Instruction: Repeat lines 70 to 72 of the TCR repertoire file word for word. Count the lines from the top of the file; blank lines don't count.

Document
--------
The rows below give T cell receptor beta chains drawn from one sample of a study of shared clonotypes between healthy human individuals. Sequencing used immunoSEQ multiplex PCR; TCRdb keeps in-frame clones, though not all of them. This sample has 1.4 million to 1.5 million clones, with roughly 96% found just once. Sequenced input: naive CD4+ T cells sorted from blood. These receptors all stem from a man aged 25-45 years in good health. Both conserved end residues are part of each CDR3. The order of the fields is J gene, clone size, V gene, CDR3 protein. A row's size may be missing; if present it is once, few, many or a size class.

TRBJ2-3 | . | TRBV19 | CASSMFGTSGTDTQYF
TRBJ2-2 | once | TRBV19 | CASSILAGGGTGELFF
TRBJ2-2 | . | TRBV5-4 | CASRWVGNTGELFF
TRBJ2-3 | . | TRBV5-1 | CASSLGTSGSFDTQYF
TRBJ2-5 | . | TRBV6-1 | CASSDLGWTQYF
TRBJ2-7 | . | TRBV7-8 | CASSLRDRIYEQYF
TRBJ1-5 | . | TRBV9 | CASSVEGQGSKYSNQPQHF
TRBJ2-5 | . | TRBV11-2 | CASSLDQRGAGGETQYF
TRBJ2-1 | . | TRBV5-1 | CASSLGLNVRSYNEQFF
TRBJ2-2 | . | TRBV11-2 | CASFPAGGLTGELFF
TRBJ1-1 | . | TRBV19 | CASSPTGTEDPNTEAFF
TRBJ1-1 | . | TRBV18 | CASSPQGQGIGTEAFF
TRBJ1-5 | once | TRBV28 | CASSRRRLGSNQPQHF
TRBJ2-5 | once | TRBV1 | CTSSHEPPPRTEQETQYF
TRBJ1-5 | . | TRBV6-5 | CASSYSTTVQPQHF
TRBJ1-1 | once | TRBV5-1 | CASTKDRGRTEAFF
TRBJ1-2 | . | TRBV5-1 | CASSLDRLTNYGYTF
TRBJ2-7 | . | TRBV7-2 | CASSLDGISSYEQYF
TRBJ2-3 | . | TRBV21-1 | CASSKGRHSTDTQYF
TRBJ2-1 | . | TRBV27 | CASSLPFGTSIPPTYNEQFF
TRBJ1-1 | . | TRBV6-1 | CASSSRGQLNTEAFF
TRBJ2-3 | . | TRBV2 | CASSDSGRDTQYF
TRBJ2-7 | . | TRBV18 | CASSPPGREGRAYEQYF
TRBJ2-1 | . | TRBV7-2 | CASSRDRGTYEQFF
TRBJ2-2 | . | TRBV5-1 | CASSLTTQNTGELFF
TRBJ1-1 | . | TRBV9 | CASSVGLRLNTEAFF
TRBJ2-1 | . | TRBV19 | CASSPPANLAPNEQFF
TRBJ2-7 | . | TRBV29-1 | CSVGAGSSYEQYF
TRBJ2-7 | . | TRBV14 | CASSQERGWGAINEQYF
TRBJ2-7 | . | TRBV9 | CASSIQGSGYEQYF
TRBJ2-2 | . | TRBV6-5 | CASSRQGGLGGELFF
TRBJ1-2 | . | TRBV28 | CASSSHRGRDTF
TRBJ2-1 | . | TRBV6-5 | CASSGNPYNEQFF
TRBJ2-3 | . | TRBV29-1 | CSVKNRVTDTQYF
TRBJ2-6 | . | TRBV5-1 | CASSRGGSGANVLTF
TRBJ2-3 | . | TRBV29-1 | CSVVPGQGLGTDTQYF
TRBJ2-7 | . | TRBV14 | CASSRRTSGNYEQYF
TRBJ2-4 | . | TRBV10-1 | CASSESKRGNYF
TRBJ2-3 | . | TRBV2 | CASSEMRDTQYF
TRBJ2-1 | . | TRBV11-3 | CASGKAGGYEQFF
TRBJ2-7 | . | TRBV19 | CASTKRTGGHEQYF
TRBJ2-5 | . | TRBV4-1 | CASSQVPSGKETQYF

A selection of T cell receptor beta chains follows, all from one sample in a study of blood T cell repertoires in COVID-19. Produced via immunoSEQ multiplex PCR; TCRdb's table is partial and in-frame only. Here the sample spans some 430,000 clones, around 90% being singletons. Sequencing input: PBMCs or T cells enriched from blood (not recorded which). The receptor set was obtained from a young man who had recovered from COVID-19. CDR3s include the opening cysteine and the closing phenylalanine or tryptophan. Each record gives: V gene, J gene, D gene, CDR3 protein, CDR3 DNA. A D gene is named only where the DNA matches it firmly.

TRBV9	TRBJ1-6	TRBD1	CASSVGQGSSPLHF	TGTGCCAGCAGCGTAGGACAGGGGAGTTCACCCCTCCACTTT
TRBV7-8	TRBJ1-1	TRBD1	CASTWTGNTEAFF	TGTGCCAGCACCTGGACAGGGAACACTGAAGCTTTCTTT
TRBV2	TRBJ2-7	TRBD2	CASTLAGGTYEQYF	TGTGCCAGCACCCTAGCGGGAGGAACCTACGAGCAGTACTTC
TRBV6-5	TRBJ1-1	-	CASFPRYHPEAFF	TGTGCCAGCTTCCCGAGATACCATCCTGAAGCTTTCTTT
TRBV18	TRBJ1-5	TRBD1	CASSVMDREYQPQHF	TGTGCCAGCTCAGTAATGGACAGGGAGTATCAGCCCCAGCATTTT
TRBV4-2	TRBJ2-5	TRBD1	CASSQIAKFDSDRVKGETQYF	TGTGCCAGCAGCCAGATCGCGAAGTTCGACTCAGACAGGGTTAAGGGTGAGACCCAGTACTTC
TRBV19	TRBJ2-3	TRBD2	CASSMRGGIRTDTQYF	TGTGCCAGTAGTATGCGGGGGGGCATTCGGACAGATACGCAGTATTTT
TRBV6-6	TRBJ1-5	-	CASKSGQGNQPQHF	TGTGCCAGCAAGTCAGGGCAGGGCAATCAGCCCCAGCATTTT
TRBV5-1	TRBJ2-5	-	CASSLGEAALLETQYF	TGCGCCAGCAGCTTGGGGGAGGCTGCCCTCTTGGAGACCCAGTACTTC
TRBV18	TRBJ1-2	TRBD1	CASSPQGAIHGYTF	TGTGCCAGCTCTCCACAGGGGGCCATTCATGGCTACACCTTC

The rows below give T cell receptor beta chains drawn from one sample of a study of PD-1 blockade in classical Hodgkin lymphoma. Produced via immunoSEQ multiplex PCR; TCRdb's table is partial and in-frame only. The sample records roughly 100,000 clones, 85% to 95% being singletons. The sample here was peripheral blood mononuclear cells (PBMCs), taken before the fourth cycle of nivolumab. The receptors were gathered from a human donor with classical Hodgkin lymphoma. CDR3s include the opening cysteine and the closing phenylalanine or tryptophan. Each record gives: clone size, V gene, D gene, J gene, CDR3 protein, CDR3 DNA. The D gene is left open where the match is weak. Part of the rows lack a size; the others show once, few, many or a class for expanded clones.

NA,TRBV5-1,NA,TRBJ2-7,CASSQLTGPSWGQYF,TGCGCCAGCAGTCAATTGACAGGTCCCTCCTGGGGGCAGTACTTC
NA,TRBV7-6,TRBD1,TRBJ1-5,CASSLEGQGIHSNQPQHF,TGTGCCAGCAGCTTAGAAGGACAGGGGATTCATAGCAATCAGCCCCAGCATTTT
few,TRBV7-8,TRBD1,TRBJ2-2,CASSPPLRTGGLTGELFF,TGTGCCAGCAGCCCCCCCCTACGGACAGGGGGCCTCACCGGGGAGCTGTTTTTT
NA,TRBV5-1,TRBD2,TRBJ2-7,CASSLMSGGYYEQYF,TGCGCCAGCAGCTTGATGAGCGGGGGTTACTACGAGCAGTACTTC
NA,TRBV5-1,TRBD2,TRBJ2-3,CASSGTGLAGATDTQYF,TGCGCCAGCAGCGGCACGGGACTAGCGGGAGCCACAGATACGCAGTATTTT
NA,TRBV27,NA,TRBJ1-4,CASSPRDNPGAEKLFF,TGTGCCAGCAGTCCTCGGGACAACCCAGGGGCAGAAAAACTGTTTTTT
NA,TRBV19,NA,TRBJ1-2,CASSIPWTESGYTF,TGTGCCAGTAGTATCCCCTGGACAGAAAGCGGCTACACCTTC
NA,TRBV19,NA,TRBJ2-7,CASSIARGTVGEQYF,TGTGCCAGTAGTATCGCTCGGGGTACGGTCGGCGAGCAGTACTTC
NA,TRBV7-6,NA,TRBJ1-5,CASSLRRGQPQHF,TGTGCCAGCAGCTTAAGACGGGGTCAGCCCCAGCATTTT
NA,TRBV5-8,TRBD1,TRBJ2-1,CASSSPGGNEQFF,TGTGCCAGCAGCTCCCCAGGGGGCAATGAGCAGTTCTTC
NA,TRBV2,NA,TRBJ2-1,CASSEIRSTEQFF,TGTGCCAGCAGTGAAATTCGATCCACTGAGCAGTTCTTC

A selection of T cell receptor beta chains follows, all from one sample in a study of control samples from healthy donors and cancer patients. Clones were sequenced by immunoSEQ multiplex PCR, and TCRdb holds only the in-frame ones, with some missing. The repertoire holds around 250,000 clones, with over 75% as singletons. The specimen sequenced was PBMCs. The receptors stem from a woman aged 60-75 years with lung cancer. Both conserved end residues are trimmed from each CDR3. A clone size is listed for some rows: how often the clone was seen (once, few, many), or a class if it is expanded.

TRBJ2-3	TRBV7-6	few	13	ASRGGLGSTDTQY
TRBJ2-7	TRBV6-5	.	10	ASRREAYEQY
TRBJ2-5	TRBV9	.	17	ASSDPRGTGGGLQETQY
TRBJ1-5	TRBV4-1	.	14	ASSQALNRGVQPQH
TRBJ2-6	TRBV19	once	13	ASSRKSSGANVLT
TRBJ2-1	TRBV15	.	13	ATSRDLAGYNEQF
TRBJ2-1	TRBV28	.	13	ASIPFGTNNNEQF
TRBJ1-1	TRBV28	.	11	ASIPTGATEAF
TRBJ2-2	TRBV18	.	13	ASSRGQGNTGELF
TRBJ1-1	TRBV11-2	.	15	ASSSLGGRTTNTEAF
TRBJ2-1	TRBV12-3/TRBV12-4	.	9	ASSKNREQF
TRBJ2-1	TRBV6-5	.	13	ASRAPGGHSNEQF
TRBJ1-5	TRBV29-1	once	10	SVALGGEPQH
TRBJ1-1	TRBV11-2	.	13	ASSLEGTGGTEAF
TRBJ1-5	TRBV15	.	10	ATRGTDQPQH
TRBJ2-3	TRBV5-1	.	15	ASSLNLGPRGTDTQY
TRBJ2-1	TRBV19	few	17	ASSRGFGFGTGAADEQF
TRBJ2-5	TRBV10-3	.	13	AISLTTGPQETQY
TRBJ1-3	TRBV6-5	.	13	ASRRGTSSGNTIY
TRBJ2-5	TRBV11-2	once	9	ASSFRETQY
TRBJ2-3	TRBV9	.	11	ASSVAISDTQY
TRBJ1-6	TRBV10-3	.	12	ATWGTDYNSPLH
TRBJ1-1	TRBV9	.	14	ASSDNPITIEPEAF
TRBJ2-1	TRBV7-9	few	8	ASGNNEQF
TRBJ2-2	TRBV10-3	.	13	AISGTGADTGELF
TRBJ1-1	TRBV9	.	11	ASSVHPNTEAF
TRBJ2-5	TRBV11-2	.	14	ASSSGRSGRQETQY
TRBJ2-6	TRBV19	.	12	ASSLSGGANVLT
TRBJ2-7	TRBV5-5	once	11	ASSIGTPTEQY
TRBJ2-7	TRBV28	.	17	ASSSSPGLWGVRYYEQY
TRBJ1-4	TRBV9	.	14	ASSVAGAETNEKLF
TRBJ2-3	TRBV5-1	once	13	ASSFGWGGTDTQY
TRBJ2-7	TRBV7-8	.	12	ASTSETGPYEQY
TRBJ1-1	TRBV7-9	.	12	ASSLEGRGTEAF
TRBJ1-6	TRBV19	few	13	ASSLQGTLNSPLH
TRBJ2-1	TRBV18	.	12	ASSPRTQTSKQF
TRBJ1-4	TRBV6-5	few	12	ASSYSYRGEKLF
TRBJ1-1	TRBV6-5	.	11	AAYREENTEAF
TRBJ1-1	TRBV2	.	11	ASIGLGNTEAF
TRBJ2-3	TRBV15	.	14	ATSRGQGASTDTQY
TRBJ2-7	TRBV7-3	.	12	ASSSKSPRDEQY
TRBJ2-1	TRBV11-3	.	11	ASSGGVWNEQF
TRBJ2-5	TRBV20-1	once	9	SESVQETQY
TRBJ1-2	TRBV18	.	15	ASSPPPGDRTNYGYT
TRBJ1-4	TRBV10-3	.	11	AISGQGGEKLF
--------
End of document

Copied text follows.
TRBJ2-5	TRBV9	.	17	ASSDPRGTGGGLQETQY
TRBJ1-5	TRBV4-1	.	14	ASSQALNRGVQPQH
TRBJ2-6	TRBV19	once	13	ASSRKSSGANVLT